I learned to read from the pages of the Globe and Mail newspaper. For longer than I’m prepared to admit (as in — since Grade 2) opening that paper has been part of my morning ritual. I’ve stuck with it through thick and thin, borne with some of it’s ill-fated attempts at investigative journalism, it’s deep insights, it’s left-wing sense of social justice and it’s right wing apologists who heaped praise on (choose a pejorative) like Conrad Black, even it’s tragically misdirected hiring of Christie Blatchford (complete with some contractual clause that seems to guarantee her at least a sliver of space on the front page every time she writes an article, no matter what).
Yet through all of this what remains the constant for the Globe is it’s love of language. With the exception of just a few of its staff and regular contributors, it’s clear that the vast majority of the paper’s writers have a love affair with the written word. It’s rather sad that this distinguishes the Globe from so many other papers, where the fact of information delivery has taken precedence over the art of delivering it well, or with insight.
Nonetheless, today I terminated my nearly half-century relationship with the paper. Yep, even in my somewhat “older” demographic, there’s subscriber attrition. Why?
Let’s start with the crud. Every morning I grab my paper by the edge near the fold and shake it over the recycling bin until the crud stops falling out. Sometimes the crud is a post-it note, stuck to the front page (it gets trashed unread); sometimes it’s a bag, intent on delivering its message or its “bonus” contents into my attention span before I get to what I want and paid for. It used to be that I’d take note of the offending advertiser, so that I could be sure to punish them by buying a competitive product. Now I just ignore it all.
While I’m on the subject of recycling bins, there’s the distressing pile of paper in that bin at the end of the week. I certainly don’t have time to absorb more than a fraction of each day’s paper, which means I’m just generating waste for no reason at all. It’s time to stop that process in its tracks.
Then there’s the content. Well written though it might be, there’s not much unique content in the paper any more. Moreover, most of it can be picked up with an RSS feed. Certainly the Globe has some unique content, which it’s willing to let me view online for a mere fifteen dollars a month or some such. Although I appreciate that all that information might even be worth fifteen bucks, I really only have interest in consuming a fraction of it, so no thanks to the all-or-nothing deal. I’ll pay fifteen cents each to read John Bentley Mays, Russel Smith and a few others, but only when I have time. One other thing: that’s fifteen cents without ads. If they want to surround those articles with advertisements, my price drops to five cents: there’s no double-dipping allowed.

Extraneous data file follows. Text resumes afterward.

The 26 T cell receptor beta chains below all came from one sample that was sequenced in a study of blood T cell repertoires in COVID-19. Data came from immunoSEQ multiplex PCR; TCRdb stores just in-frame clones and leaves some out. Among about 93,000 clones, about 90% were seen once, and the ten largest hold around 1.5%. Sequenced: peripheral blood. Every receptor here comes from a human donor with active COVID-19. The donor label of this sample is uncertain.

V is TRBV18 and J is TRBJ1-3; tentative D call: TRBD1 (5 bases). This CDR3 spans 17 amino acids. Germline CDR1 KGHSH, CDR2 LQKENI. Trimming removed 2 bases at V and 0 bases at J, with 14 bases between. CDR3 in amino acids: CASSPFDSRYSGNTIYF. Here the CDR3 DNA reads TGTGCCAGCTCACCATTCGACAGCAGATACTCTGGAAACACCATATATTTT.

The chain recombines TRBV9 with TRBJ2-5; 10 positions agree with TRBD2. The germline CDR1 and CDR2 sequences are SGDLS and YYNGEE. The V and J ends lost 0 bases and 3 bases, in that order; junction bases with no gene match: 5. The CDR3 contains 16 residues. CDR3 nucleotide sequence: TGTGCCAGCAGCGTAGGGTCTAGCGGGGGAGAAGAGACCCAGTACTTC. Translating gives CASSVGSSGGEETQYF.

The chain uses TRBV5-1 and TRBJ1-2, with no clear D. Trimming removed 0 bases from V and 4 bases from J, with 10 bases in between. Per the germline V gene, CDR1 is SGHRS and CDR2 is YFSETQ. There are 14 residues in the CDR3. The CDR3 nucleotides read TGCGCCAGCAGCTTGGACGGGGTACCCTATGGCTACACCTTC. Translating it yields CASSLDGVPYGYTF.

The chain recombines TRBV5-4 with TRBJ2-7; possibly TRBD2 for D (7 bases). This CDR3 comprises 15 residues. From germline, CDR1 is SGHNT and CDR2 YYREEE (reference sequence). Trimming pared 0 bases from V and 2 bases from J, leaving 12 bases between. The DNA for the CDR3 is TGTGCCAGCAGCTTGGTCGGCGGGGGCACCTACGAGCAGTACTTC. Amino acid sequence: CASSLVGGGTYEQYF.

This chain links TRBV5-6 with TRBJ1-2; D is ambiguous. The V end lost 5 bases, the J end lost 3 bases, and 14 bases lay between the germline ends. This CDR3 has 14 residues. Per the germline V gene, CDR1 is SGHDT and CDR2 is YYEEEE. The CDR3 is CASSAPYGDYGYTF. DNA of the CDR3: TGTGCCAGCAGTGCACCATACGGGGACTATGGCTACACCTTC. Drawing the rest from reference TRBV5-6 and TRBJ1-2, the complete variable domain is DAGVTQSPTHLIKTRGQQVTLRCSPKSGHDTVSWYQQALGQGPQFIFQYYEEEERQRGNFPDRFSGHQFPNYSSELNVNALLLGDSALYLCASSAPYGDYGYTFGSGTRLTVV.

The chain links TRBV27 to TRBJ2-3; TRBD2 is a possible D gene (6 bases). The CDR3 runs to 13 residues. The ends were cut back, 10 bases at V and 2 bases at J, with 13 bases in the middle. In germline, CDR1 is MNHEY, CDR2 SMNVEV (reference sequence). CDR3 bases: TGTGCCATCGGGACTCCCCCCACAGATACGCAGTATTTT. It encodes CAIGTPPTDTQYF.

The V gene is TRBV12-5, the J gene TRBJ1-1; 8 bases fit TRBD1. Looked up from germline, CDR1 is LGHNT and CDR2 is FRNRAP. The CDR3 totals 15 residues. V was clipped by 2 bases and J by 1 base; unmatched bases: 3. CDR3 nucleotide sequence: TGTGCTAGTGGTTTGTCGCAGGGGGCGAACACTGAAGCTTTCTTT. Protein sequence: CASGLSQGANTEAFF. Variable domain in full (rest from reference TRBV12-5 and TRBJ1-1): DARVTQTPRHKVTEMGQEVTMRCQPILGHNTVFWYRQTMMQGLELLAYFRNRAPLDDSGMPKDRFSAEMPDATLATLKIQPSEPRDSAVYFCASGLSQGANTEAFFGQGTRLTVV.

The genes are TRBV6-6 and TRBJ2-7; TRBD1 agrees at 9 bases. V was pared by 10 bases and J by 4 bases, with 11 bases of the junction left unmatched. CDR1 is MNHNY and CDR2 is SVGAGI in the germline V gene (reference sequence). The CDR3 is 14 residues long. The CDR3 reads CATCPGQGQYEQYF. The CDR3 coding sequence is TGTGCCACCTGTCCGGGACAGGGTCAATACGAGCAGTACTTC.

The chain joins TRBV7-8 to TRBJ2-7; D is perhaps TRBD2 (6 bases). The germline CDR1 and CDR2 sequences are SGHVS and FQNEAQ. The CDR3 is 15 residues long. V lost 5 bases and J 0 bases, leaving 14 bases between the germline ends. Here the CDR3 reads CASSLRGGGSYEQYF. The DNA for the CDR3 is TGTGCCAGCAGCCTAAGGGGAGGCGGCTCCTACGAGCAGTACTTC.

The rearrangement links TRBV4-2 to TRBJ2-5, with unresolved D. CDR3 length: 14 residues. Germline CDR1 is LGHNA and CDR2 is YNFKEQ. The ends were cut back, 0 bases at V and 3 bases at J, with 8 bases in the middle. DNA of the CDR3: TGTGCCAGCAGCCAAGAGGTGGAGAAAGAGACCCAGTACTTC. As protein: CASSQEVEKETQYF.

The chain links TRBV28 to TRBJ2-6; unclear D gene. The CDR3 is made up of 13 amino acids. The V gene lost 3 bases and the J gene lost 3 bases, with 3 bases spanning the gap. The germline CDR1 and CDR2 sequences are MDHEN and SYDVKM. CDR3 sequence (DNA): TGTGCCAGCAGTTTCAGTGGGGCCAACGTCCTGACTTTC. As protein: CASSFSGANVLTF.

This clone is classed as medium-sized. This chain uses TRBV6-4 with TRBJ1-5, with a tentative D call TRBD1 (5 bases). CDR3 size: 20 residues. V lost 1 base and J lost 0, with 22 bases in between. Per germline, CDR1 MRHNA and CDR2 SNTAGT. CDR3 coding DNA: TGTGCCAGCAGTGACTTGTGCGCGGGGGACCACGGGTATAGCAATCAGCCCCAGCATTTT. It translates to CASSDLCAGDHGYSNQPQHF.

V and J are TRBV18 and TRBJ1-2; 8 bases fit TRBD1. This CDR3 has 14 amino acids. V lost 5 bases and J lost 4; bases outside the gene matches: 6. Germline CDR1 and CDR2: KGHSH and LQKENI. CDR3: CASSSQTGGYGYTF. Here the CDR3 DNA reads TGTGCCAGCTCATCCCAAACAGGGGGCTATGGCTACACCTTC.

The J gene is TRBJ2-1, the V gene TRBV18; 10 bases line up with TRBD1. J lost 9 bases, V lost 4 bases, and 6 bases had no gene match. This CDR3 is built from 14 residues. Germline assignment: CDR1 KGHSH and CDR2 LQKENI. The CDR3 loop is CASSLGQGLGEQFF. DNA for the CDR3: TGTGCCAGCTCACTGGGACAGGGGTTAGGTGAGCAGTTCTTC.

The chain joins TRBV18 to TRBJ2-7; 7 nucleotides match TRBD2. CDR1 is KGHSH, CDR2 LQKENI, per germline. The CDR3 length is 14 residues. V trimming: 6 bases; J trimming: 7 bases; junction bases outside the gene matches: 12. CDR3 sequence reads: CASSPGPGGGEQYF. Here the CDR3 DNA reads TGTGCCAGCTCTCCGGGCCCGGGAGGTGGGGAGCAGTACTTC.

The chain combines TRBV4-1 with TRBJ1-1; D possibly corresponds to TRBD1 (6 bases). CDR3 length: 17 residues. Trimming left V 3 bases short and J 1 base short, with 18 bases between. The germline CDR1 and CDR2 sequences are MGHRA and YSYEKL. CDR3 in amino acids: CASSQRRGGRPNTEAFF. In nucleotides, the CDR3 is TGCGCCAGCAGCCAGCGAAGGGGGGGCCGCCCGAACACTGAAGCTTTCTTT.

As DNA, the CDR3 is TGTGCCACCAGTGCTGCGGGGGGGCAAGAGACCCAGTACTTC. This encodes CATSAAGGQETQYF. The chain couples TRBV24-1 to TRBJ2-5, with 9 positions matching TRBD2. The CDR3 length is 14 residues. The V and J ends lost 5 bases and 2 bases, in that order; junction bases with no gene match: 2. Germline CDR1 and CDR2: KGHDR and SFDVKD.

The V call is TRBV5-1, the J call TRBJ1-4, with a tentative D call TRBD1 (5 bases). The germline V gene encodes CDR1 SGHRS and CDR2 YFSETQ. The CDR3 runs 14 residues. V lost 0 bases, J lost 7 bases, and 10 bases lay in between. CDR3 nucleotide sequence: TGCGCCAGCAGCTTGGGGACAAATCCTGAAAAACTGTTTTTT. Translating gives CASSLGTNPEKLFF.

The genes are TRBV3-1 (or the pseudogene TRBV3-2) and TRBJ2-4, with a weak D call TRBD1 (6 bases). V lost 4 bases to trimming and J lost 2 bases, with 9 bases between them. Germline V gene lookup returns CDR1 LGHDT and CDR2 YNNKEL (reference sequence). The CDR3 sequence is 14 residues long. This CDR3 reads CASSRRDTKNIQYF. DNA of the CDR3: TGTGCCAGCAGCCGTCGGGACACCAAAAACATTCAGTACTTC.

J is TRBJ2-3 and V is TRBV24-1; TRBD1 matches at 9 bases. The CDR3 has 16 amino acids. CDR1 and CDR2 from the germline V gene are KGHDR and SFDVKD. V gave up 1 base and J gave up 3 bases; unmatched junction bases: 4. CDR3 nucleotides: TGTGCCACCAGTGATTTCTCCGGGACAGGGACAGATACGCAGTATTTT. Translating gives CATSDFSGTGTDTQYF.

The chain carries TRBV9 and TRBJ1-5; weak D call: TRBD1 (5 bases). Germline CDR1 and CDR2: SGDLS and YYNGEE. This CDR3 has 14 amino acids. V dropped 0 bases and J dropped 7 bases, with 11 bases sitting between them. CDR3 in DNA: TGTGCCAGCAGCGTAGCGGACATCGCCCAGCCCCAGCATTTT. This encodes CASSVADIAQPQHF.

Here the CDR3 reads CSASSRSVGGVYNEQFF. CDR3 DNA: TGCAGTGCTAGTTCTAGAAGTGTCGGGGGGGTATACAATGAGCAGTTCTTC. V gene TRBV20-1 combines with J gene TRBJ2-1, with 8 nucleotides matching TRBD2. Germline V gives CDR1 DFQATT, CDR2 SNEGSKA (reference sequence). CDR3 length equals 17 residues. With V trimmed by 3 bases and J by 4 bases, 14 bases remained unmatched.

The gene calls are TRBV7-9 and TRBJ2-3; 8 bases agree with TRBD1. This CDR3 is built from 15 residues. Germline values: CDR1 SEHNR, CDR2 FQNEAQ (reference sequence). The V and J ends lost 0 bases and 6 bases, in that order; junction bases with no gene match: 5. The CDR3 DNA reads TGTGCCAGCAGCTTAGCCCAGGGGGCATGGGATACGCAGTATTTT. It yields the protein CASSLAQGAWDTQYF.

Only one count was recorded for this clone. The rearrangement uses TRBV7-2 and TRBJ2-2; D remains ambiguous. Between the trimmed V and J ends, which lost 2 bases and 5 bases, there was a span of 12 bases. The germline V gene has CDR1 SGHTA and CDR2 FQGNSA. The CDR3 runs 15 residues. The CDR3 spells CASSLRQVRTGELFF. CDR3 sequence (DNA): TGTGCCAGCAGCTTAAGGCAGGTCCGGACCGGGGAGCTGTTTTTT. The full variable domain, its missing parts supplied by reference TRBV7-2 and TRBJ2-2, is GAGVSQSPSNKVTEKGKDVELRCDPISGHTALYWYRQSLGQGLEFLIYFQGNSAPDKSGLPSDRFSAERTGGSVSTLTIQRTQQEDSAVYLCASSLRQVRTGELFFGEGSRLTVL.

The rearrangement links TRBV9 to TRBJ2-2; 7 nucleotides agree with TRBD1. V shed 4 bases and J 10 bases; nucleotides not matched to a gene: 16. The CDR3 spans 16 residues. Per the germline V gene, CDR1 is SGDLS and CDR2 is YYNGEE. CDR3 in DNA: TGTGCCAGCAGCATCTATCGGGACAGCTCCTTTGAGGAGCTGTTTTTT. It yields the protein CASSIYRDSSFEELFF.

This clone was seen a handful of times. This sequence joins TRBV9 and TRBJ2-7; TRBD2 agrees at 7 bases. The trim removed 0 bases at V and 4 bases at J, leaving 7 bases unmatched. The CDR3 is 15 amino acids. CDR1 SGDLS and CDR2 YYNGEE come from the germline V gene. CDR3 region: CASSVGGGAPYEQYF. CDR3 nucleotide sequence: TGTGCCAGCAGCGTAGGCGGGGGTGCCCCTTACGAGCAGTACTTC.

For years, I’ve been advocating a micropayment model for content providers. I maintain micropayments can be a viable alternative to advertising models, if only there was a decent payment platform. Needless to say, a transaction platform that costs twenty cents per transaction won’t work when you’re selling content in five cent increments. Individual vendors can get around this by setting up a “credits” account, where a consumer pays something like five dollars to purchase 5000 units of credit, for use to access content. The problem with this is that a significant proportion of users will have a one-time relationship with a publication, and leaving 4950 credits lying around with a publisher you’re never going to visit again just doesn’t work.
What’s needed is a common system for micropayments, a PayPal for publishers. The financial transaction payment processing industry is far too busy protecting the insanely high profit margins in it’s current business to even consider micropayments (after all, if you can move 25 cents for two tenths of a cent, then why can’t you move $250 for the same cost?).
The major media should agree to suspend their competitive rivalries and their desires for channel control and set up a common, open payment and licensing platform. Until then, and until major publishers learn to take a page from Google’s approach to advertising and apply it to content, these traditional media powerhouses are going to see their revenues shrink, one middle-aged subscriber at a time.
Postscript: I’ve just discovered that the Globe will sell individual articles — for $4.95 each. It seems that this price is not for a signed, framed edition. Now that would be reasonable. Otherwise, I’m still laughing.